Few of us who live and work in the Bay Area hail from here, but we still have a regional bias; the Bay Area is the best. We enjoy moderate weather, natural beauty and diverse communities that produce culture so rich, we had to coin the word hella.”

Still, entrepreneurs don’t require a Mediterranean climate, Bay views and burritos to thrive; startup ecosystems are budding in Detroit, Syracuse, Denver and elsewhere. In Miami, now home to early-stage investment funds, multiple angel networks and several co-working spaces, the startup scene is closer to blooming.

In 2013, Endeavor, a non-profit that supports high-impact entrepreneurs in emerging markets, opened its Miami office. With $2 million in support from the John S. and James L. Knight Foundation, Endeavor Miami offers entrepreneurs strategic advice, mentoring and opportunities to leverage the group’s network and shared knowledge.

“I don’t like to compare our ecosystem to others,” said Laura Maydón, Managing Director and CEO. “I always describe Miami as a teenager; we’re so young.”

“We are supporting 13 companies led by 20 founders,” she said. “We’re focused on helping entrepreneurs accelerate their growth.” Entrepreneurs have a plethora of reasons for moving to Miami, said Laura, but most cite access to customers, easy travel to Europe, the US and Latin America, the region’s relatively low cost of living and high quality of life.

“I think the companies that are very binary, that are going to either be a billion dollars or zero — are best suited for being in San Francisco, because that’s how they think about investment.”

Trina Spear, co-founder, FIGS

“There’s no state income tax, which is helpful, and there’s just a lower cost for building your company here,” said FIGS co-founder Trina Spear.

Spear’s medical apparel startup is an Endeavor network company that began in Los Angeles a few years ago and opened a Miami office in 2015. “I was born and raised here,” said Trina. “I saw what was going on in Miami with an ecosystem that was being developed and nurtured by amazing entrepreneurs and investors. I wanted to build out our company in a place I was fond of, and also in a place that was more startup-friendly.”

“LA has a great startup ecosystem as well,” Trina noted. “But I love it here, and this ecosystem was developing.” She estimates saving about 50% over LA commercial real estate.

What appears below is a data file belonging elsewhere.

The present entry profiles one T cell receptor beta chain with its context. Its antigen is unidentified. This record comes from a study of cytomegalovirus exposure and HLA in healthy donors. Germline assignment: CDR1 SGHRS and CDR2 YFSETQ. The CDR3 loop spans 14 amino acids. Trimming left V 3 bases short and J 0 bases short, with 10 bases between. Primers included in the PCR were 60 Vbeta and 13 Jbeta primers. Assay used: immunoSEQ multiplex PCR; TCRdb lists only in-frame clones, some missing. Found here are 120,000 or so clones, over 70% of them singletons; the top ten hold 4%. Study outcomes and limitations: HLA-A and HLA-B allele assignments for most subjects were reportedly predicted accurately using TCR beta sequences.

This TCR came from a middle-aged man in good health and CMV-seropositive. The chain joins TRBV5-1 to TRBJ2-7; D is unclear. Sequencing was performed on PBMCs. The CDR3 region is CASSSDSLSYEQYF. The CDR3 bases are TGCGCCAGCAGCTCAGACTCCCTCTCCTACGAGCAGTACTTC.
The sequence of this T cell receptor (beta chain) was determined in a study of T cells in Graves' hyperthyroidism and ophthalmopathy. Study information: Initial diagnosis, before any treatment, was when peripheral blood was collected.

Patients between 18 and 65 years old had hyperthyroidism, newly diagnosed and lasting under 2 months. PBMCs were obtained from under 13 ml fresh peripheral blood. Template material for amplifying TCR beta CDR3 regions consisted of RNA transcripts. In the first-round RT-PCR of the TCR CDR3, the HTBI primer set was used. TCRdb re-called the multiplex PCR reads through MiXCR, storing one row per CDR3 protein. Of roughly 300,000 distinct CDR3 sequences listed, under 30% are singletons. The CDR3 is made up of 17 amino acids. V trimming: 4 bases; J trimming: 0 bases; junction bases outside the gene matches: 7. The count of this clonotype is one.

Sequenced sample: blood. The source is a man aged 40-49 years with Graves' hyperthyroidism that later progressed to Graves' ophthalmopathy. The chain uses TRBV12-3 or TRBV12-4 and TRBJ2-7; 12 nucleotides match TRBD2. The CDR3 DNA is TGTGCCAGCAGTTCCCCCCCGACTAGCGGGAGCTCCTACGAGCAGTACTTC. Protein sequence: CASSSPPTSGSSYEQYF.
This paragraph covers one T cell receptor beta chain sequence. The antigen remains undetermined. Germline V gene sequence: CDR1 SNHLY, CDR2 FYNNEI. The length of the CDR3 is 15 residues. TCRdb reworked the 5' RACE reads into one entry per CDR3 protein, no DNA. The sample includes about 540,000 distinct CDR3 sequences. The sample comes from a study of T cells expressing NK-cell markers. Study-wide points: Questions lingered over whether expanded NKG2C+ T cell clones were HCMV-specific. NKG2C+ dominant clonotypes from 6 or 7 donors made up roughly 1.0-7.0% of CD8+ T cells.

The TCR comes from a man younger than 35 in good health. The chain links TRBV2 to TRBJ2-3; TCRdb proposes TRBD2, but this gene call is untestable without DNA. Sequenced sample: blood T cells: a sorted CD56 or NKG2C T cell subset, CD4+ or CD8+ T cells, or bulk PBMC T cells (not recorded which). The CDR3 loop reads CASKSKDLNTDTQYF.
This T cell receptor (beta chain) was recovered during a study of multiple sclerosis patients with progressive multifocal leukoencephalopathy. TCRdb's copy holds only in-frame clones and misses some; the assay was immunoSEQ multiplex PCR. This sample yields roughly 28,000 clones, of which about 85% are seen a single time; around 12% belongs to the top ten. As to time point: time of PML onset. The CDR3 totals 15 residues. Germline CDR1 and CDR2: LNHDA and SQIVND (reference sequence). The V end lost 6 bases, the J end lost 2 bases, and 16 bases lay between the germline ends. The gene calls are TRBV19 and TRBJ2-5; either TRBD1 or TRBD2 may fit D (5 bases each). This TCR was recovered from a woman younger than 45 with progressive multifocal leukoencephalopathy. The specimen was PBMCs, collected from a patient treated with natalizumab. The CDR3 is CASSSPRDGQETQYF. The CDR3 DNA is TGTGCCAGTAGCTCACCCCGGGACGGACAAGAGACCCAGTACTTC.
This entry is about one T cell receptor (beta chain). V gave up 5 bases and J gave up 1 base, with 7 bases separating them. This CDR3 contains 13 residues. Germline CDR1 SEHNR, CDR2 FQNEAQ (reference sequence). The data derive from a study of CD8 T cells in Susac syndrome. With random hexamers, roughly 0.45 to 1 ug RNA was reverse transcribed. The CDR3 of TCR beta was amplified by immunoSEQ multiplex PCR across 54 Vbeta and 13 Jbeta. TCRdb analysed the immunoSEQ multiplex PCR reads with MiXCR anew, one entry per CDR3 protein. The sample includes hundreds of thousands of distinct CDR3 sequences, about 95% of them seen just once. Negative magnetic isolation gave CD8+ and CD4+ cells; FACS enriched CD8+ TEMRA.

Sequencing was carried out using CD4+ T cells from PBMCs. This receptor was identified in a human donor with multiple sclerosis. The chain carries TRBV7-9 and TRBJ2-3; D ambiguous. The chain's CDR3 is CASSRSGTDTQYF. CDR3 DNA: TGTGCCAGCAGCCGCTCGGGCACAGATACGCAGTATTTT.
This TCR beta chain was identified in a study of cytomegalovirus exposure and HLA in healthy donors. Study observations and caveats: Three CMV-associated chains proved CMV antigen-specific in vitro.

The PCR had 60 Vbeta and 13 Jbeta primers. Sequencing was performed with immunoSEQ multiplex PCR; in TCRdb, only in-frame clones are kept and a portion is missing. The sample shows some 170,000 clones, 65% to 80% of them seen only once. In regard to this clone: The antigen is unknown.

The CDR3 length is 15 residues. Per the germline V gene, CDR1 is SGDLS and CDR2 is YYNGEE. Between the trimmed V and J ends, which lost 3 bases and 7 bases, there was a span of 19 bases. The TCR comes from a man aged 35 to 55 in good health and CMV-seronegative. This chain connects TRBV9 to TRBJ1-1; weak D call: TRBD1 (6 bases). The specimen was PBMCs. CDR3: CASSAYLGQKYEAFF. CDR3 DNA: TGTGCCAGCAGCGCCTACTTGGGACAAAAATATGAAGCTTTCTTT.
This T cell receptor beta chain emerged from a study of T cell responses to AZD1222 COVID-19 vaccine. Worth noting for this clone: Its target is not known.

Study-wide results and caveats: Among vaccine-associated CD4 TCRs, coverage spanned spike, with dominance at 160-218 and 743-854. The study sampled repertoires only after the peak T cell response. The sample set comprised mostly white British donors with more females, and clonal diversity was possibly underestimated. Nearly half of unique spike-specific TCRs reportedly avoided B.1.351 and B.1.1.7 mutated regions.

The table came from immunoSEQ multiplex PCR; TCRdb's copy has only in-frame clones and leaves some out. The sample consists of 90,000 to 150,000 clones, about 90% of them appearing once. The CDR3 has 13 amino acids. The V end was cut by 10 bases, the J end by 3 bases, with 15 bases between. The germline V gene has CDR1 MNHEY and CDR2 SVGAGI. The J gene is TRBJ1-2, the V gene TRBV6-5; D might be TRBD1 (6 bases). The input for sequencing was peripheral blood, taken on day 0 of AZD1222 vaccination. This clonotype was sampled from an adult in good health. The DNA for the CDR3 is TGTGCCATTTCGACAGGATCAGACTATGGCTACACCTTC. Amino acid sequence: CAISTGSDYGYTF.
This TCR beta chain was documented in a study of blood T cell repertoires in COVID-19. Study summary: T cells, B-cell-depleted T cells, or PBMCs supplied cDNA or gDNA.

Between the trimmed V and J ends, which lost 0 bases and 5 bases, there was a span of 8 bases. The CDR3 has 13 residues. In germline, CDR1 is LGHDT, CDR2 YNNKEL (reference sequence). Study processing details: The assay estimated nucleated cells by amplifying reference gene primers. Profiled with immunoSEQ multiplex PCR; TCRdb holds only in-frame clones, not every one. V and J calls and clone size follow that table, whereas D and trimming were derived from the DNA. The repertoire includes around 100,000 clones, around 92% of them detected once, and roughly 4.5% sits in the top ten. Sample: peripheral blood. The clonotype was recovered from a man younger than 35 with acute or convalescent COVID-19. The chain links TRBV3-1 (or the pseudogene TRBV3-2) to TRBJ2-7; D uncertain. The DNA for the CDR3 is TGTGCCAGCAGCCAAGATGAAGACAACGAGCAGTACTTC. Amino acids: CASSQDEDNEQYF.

Brian Brackeen, CEO and founder of Kairos, a developer of human analytics software, moved to Miami about five years ago before briefly relocating to Silicon Valley to work for Apple, where he “caught the startup bug along the way.” After Apple, Brian started Kairos in San Francisco and went through the NewME accelerator program before bouncing back to Miami.

FIGS co-founders Trina Spear and Heather Hasson

FIGS co-founders Trina Spear and Heather Hasson

“We looked at five or six different cities: NYC, Philly, Miami, Austin, San Francisco and Boulder,” said Brian, who judged each on criteria like his employee’s COLA costs, personal and business tax implications, the number of angel investors and the population of PHP coders.

“We were searching things like AngelList, GitHub, different state web sites, then we took all that data and Miami was at the very top of the list in every important category,” he said. “Cheapest for our employees, and the best tax situation for the company and our workers. There’s a large number of PHP developers — a ton of talent — which you may be surprised to hear,” said Brian.

“I met Brian when I launched Endeavor,” said Laura, “and one year later, he was part of the Endeavor network. That, to me, is a sign that companies are growing. Companies that mightn’t have been ready two or three years ago are coming into our pipeline, so I see the ecosystem unfolding.”

Florida nabbed just $460.8 million in VC funding in 2015, compared to $862 million the year before. The comedown is due to a 2014 $542 megaround raised by augmented reality changemakers Magic Leap. The bulk of the funding awarded to Miami companies in 2015 went to three health-tech companies: MDLive ($50M), Modernizing Medicine ($38M) and Orthosensor ($22.9M).

“Those investors, 30 to 40% of them will say, ‘hey, we can be more helpful to you if you’re in San Francisco.'”

Brian Brackeen, CEO, Kairos

“I don’t yet know where our strengths play,” said Laura.

“California has one angel investor for every three startups,” said Brian. “Florida has three angel investors for every startup, so there’s a large amount of early stage capital.” Despite the personal wealth, South Florida’s investor class is relatively new to tech, which necessitates ongoing education and outreach, said Laura.

Trina dismissed any notion that founders must live within an Uber ride of their backers. “I think it’s great if you want to meet with investors every day, but it’s very easy to hop on a plane and go have some investor meetings during the time that you’re fundraising,” she said. Ready access to capital can also create a reality distortion field for many founders, Trina added.

“I think that there’s overfunding in some of these markets where you feel like you have to raise more and spend more. I think there’s more discipline around your spending and raising when you’re outside of those cities,” she said.

Even when Silicon Valley likes the cut of your jib, they’ll still try to convince you to relocate, said Brian. “Those investors, thirty to forty percent of them will say, ‘hey, we can be more helpful to you if you’re in San Francisco. You’ve done a great job, really impressive, but if you want to get in the big leagues, you’ve got to come over here and play that game.’”

Kairos founder + CEO Brian Brackeen

Kairos founder + CEO Brian Brackeen